“Working 9 – 5, what a way to make a livin’”


The average person will spend 1/3 of their life working, which means most of us will spend more time with our work colleagues than with friends, family and even our children. So, in order to find and retain top talent, it’s essential for a company to create an environment that empowers people with the right space to work, think and collaborate naturally.
Wellbeing in the workplace has been a major focus over the past year, featuring the almighty debate of the open plan office – does it improve or hinder productivity? This is still being discussed, where many believe that open plan encourages proactive discussion and the flow of creative ideas, others think that all it creates is distraction and reduced privacy and focus.

LEO’s London offices via office snapshots


With around 70% of offices being open plan, and for those who find it difficult to create a productive and peaceful environment for employees to work in, we have put together some simple design tips that improve wellbeing in the workplace…

So easy to get right, but so easy to get wrong! The wrong lighting can increase headaches, eyestrain and blurred vision. Some simple changes to consider…
Adding skylights to maximise the amount of natural lighting into the workspace and controlling the glare on windows and computer screens will allow employees to spend more time focusing on work and less time fiddling with the blinds. Likewise, arranging large bulky furniture so it doesn’t block out the sunlight is equally as important.
Natural sunlight is the best and most effective form of lighting, especially when it comes to the persons mood and the mental response to it. However not all offices have the luxury of large windows, so artificial lighting is key. The choice of light fittings is equally as important as where they are located in the office, focussed ambient lighting and lamps are best around desk areas creating the illusion of ‘zones’ in a space. Larger fittings with a brighter lamp are best in social spaces and board rooms allowing the whole space to be equally lit and enables focus to be directed in multiple areas.

Office design for innovation and design centre Studio 5B, located in Mumbai, India Designed by Praxis


You can work in the most beautiful office in the world but if you are not comfortable then it is almost impossible to enjoy your work.
Ergonomically crafted work areas, enabling employees to alternative between sitting and standing positions and providing employees with different areas to work in throughout there day is an efficient and proactive response to ensuring that the employee is comfortable.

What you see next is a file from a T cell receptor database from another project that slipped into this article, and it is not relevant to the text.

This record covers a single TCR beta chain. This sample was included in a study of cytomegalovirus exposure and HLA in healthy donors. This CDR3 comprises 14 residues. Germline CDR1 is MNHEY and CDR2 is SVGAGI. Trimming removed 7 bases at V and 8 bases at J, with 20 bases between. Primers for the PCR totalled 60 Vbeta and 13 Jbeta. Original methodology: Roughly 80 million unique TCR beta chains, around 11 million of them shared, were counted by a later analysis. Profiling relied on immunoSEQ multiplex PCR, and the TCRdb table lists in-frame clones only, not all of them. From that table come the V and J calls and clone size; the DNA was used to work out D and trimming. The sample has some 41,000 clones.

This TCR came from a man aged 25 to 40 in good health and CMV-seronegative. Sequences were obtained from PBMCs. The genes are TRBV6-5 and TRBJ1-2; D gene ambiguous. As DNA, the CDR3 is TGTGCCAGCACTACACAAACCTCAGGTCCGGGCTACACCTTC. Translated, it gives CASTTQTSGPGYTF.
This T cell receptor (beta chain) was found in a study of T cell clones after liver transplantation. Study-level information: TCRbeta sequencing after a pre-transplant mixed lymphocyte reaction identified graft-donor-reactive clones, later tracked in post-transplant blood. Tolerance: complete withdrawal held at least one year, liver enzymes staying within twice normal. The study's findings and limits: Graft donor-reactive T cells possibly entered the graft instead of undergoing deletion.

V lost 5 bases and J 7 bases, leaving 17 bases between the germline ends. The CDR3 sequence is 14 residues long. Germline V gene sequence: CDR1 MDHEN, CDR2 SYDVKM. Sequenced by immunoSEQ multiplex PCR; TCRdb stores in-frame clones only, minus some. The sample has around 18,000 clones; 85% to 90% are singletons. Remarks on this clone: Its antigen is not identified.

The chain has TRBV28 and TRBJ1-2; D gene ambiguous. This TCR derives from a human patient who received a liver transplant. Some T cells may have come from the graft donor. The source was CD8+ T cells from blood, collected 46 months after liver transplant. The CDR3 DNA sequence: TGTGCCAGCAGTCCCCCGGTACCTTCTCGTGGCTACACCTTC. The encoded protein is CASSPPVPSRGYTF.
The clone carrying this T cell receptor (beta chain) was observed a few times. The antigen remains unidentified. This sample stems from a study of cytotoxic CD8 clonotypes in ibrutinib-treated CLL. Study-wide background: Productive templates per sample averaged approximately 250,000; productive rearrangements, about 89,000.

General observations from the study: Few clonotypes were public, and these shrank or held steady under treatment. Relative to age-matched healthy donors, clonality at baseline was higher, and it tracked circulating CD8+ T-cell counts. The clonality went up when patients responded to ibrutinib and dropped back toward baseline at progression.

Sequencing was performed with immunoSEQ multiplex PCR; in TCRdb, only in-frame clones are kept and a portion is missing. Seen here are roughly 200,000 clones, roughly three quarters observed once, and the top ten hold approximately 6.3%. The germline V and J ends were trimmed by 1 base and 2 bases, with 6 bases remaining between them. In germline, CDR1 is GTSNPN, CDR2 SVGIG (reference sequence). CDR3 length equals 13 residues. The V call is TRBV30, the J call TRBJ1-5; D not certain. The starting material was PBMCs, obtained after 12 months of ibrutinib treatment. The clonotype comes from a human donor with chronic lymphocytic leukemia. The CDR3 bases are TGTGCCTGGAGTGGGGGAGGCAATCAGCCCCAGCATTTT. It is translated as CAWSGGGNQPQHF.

Sound is one of the most important aspects which requires thought in the workplace, limiting sound from building systems or the outdoors, especially in city locations is imperative to reduce distraction or disturbance to employees work progress.

work by K2 Space


An employee’s mental wellbeing is equally, if not more important than physical. Ensuring that an employee feels considered and cared for in the company is vital for a productive workplace. If the interior design of an office considers social and breakout spaces, improvements are found in concentration, collaboration, confidentiality and creativity.
Of course, creating an area where people can work and essentially ‘get the job done’ is what an office is created for, however providing employees with areas to relax and de-stress works hand in hand with this.
Go green!! Working in an environment with greenery is proven to increase productivity in the workplace. This can be created with living walls and flower gardens, or simply placing potted plants throughout the space. For offices who have the luxury to completely re-design their space, creating outdoor spaces such as rooftop patios and staff gardens for events and meetings or just to allow people to work outdoors creates a diverse environment.
Not everyone works in the same way, so one of the most important aspects to wellbeing in the workplace is choice… offering employees options as to where they would like to work means that they can work in the best way suitable for them.


The Moneypenny offices, with treehouse meeting room. Photograph: Moneypenny


Employees who lead an active lifestyle are likely to be more productive. A few ways to encourage movement at work include offering open and accessible stairways rather than directing everyone towards the lift. Creating shower facilities for those who choose to exercise in the morning before work and offering opportunities for physical activity such as group fitness and meditation classes throughout the working week.

WeWork – Rise By We, a wellness club in New York